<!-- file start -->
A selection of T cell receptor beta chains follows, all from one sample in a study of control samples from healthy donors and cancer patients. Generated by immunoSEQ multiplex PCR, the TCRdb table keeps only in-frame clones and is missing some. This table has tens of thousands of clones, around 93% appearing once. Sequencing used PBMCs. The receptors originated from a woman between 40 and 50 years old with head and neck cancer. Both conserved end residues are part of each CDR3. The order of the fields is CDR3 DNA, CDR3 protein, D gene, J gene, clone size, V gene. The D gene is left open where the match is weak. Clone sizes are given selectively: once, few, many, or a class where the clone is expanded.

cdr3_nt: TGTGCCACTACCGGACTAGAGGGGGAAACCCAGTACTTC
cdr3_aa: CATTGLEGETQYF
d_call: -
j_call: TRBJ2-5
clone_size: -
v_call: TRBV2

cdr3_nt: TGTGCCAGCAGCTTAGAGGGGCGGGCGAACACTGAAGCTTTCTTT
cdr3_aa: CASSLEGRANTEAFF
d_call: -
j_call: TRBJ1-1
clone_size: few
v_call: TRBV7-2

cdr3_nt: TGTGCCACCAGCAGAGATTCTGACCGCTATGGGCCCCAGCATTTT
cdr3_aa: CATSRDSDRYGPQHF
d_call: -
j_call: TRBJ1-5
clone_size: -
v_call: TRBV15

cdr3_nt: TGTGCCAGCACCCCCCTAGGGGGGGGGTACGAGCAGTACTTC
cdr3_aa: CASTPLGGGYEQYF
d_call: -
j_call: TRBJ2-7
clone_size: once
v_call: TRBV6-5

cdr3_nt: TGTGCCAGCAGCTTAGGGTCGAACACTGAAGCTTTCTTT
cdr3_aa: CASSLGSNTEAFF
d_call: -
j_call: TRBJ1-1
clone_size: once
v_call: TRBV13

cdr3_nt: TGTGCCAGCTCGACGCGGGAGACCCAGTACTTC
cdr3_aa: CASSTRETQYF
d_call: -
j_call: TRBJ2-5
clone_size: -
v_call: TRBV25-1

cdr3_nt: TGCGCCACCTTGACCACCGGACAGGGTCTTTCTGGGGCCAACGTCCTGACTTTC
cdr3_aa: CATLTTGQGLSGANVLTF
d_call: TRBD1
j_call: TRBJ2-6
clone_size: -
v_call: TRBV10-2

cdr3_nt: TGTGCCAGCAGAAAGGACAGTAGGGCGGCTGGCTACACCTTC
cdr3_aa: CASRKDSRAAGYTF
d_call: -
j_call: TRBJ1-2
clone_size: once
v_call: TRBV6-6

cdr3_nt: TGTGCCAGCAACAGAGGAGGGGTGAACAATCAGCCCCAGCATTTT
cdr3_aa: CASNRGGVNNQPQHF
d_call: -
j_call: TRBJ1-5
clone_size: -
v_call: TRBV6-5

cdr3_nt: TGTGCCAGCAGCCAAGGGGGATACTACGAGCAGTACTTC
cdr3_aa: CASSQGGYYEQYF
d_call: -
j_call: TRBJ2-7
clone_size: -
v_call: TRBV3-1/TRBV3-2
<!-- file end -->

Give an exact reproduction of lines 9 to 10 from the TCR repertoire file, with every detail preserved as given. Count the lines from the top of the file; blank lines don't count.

cdr3_aa: CASSLEGRANTEAFF
d_call: -